Just 90 miles west of where he made an indelible mark on one of the most storied franchises in the league and the NBA at-large, Paul Pierce took his place among basketball’s legends.
The Truth was officially inducted into the Naismith Memorial Basketball Hall of Fame on Saturday, “humbled” by the honor from his peers, the ovation from the large segment of Celtics fans in attendance in Springfield, Mass. and particularly the words of his inductor, 2020 Basketball Hall of Famer Kevin Garnett.
“Never in my wildest dreams did I think I would be a Hall of Famer,” Paul admitted to start off his speech, you know, the initial dream as a kid is to make it to the league. You don’t really dream too far like, I want to be a Hall of Famer. You don’t say that as a kid. Now, to be enshrined in basketball lore, is more than I could ever imagine.”
In a speech nearly 15 minutes in length, Paul recapped his journey to this point. He started with love for his family, thanking his mother two older brothers, and his uncle Mike, who he called a “father figure.” Paul then talked about his relationship with his high school coach Pat Roy, who first planted the thought of playing in the NBA in Paul’s head.
“I never thought about being in the NBA. I just wanted to go to college The Truth admitted. “You planted the seed. You made me believe…I’m thankful for that.”
He then spoke about a mentor, Inglewood Police Officer Scott Collins and his best friend Jay Crowe and his college coach Roy Williams.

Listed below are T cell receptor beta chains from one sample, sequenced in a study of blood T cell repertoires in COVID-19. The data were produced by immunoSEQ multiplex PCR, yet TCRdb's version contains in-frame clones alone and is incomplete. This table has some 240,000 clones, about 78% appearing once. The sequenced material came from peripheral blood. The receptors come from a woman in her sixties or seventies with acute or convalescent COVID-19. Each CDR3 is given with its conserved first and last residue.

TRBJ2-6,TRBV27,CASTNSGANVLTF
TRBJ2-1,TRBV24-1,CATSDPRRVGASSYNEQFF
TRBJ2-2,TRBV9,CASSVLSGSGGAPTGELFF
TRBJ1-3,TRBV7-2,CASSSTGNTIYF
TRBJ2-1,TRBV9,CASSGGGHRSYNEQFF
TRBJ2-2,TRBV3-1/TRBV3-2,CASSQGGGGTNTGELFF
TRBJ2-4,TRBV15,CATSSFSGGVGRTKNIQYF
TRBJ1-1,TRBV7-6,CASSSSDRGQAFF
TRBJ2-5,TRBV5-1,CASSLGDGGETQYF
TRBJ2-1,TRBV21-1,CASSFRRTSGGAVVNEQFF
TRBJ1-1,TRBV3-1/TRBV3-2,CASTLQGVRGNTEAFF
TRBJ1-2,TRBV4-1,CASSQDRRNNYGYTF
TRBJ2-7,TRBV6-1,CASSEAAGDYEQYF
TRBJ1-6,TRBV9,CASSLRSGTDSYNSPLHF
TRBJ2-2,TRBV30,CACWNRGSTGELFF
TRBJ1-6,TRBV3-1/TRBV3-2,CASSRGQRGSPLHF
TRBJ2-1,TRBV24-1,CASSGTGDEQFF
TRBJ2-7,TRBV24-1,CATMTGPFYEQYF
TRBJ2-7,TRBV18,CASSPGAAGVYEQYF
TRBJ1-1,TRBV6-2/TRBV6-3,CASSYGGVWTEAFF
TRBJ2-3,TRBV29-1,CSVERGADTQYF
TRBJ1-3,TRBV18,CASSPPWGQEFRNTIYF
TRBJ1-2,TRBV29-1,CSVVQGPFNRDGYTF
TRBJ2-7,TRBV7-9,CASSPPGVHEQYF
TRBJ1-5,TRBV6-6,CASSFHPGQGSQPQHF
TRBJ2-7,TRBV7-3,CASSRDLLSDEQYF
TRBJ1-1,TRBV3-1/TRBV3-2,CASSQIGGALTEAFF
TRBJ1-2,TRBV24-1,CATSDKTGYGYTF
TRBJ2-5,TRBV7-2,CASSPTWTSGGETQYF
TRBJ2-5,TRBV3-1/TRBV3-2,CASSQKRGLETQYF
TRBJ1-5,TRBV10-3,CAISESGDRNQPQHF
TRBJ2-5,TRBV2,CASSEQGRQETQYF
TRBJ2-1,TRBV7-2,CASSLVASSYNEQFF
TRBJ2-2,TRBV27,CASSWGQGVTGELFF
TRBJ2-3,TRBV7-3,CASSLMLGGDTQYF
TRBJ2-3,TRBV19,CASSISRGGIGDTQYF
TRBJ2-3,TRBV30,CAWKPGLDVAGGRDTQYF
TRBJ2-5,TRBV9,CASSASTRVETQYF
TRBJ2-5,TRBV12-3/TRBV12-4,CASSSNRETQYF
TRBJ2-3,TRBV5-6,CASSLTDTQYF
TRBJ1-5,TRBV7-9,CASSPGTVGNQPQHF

He then moved on to the Celtics organization, where The Truth spent the bulk of his career. Before getting to them, he thanked all the teams that passed on him in the 1996 NBA Draft, allowing him to fall to Boston at No. 10.
“Coming out of college I was a first team All-American, projected No. 2 pick,” he said. “I’d like to thank the Clippers, Vancouver Grizzlies, Denver Nuggets, Toronto Raptors, Golden State Warriors, Dallas Mavericks, Sacramento Kings, Philadelphia 76ers and Milwaukee Bucks, the nine teams that passed on me. Thank you. Thank you. I appreciate that. Thank you for passing on me and adding fuel to my fire.”
Among Paul’s influences in Boston, he cited Rick Pitino and Lester Conner, Celtics coaches when he was drafted, as well as Danny Ainge, Wyc Grousbeck, Steve Pagliuca and Doc Rivers, Garnett and Derrick and Tony Battie, who he credited with saving his life after he was stabbed at a nightclub in 2001.
Before leaving the stage Paul thanked his agent and gave a special shoutout to his children.
My last words are to my kids. Never doubt that you are valuable and powerful, and deserving of every opportunity in the world to pursue and achieve your dreams. Remember, you only fail when you stop trying. Never forget that whatever you go through, no matter what, I will always love you.”
Watch the full speech below.